"He instinctively can find the shining greatness of our American culture and does a good job of highlighting it (although he also does have those rare lapses when he writes about hockey, but that is something caused by impurities in the Eastern waters or something)." Erik Keilholtz
Under the patronage of St. Tammany
Mark C. N. Sullivan is an editor at a Massachusetts university. He is married and the father of three children. Email
Do liberation theology-reading anarcho-pacifists who quote Dorothy Day while demanding America renounce military force feel that revolutionary movements like the Sandinistas should likewise have laid down their arms?
Were Catholic priests who aided and abetted armed Marxist revolution failing in their Christian duty? Is violence bad when committed by the nursing Sandinista mother above with the AK-47? Or is violence committed by the American military somehow worse?
And if America encourages a national mythology, paraded on holidays like Memorial Day, do anarcho-pacifists rely at least as much on their own myth, of Uncle Sam as reactionary imperialist Monopoly Guy?
'On top of a bus. Her name is Charlotte Corday Rowbotham.'
'It's not her fault, poor child. Her father had her christened that because he's all for the Revolution, and it seems that the original Charlotte Corday used to go about stabbing oppressors in their baths, which entitles her to consideration and respect. You must meet old Rowbotham, Bertie. A delightful chap. Wants to massacre the bourgeoisie, sack Park Lane, and disembowel the hereditary aristocracy. Well, nothing could be fairer than that, what?'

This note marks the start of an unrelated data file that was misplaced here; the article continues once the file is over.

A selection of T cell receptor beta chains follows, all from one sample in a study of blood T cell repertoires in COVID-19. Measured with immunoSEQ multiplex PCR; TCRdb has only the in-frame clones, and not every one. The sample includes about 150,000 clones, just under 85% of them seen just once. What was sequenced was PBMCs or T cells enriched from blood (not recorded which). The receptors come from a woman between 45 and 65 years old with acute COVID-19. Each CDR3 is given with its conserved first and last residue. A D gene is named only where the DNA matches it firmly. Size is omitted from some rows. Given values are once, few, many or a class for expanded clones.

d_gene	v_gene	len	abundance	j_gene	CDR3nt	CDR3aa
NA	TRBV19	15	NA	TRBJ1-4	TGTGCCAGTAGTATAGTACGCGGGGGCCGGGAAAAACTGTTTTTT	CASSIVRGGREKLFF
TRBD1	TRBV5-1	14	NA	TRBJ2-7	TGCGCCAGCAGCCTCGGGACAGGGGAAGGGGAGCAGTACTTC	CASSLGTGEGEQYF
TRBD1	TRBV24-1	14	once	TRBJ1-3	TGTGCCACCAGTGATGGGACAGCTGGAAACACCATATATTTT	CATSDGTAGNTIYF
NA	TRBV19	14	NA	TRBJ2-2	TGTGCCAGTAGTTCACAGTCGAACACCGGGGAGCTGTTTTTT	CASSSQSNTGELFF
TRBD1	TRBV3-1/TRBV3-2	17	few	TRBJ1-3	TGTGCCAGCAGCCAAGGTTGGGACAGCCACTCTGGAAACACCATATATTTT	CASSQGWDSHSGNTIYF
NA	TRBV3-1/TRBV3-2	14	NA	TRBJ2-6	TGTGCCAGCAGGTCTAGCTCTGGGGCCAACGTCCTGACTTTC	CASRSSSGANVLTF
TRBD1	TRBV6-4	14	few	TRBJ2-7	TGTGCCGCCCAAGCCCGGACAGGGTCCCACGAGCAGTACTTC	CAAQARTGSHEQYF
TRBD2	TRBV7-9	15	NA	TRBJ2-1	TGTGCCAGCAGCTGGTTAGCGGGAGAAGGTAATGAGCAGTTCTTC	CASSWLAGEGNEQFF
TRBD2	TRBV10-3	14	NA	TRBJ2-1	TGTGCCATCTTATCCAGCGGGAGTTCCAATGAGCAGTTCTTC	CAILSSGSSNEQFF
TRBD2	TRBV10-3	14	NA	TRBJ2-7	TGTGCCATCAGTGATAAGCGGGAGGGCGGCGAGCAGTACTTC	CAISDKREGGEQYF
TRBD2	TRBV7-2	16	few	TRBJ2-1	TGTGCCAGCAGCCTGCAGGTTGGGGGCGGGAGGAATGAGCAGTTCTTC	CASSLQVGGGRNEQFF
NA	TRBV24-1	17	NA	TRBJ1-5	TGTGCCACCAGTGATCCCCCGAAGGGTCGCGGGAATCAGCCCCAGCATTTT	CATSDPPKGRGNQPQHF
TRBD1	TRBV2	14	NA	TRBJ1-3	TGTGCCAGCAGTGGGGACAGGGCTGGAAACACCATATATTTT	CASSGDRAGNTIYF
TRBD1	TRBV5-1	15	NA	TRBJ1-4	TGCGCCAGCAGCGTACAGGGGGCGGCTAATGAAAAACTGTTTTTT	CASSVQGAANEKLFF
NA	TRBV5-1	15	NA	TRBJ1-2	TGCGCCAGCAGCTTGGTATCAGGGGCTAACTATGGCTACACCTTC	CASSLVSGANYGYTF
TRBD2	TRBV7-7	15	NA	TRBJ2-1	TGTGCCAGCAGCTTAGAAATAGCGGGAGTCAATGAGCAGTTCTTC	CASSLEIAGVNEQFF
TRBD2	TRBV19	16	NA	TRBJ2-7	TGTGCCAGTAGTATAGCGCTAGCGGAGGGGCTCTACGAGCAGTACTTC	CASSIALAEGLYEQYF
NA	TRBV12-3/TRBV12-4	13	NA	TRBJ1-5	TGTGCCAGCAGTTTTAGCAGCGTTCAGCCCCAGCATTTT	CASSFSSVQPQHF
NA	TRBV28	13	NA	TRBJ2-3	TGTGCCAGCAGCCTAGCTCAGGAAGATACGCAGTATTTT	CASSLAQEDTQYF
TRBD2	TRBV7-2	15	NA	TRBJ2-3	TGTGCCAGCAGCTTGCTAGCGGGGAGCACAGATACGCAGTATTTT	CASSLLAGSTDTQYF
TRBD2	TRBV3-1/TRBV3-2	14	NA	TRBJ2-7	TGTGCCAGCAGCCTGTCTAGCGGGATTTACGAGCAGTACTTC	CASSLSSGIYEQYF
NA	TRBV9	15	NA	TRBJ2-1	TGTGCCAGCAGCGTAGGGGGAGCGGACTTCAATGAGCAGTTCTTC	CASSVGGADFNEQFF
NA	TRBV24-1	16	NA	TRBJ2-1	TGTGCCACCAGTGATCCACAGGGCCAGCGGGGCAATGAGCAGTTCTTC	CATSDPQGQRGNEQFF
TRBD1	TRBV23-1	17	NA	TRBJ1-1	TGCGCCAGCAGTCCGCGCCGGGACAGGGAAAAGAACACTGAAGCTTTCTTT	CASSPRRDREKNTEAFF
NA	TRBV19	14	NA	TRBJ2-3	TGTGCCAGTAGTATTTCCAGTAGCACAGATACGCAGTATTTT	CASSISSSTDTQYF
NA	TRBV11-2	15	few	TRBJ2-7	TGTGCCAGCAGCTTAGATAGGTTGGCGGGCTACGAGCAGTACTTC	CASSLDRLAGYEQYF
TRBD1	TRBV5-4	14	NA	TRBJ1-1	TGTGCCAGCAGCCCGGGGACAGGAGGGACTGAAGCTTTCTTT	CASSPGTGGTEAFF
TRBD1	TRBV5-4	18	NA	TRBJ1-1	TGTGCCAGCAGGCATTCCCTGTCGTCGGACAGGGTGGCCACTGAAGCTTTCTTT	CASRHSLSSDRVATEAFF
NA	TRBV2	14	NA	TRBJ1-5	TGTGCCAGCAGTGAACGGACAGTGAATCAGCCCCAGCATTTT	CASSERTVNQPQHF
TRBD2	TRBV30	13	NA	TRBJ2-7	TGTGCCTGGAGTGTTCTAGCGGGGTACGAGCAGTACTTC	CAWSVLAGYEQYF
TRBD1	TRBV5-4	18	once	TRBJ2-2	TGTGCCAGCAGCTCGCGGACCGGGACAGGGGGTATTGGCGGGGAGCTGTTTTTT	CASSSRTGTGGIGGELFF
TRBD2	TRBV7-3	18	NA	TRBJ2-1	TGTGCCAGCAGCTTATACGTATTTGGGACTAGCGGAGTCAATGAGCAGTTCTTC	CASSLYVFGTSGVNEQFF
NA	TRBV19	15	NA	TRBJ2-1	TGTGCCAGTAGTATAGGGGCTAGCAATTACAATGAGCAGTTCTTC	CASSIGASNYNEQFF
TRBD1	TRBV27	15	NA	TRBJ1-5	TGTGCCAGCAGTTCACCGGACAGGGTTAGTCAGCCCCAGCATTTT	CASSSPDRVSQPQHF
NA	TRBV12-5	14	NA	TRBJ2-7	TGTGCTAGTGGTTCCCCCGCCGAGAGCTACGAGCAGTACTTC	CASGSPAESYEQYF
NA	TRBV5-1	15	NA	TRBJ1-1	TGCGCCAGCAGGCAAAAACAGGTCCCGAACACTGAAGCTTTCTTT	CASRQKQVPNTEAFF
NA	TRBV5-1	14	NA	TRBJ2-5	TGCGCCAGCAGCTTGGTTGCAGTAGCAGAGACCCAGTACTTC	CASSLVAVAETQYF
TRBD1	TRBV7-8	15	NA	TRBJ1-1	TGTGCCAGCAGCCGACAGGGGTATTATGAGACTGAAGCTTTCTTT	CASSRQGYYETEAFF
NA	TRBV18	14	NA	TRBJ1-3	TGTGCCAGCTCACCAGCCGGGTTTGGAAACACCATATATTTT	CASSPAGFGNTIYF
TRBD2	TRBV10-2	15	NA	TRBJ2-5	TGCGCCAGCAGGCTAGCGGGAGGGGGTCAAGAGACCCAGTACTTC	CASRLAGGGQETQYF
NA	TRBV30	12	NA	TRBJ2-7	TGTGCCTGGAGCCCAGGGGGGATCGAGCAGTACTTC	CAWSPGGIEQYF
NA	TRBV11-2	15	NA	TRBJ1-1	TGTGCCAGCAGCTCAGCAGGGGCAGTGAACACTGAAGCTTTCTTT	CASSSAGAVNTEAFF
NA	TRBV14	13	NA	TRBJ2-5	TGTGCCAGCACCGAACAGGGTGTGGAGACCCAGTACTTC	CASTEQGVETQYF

-- From The Inimitable Jeeves, by PG Wodehouse (via Bully Says)
Who should stagger across the threshold of the Near East Orphanage at Alexandropol in the Soviet Republic of Armenia but Big Bill Haywood, Communist exile, wanted by the U. S. as an inmate of Leavenworth. He begged food, clothes, overnight shelter.
Said he (according to the intensely anti-Bolshevik Chicago Tribune): "I am Bill Haywood, but I ain't a Bolshevik any more. I wish I had never run away from Leavenworth. I am hungry and homesick, and if I cannot find work in Constantinople I am going back to the United States. I had rather live in Leavenworth any time than Bolshevist Russia. It ain't a white man's country."
Next morning, he and his companion, one ''Williams," another U. S. Communist in exile, resumed their trip to Constantinople. Hours later, peasants saw them near the Turkish frontier as they plodded wearily through a blinding snowstorm. Then the impenetrable blanket of the storm enveloped them. They have not since been heard of. #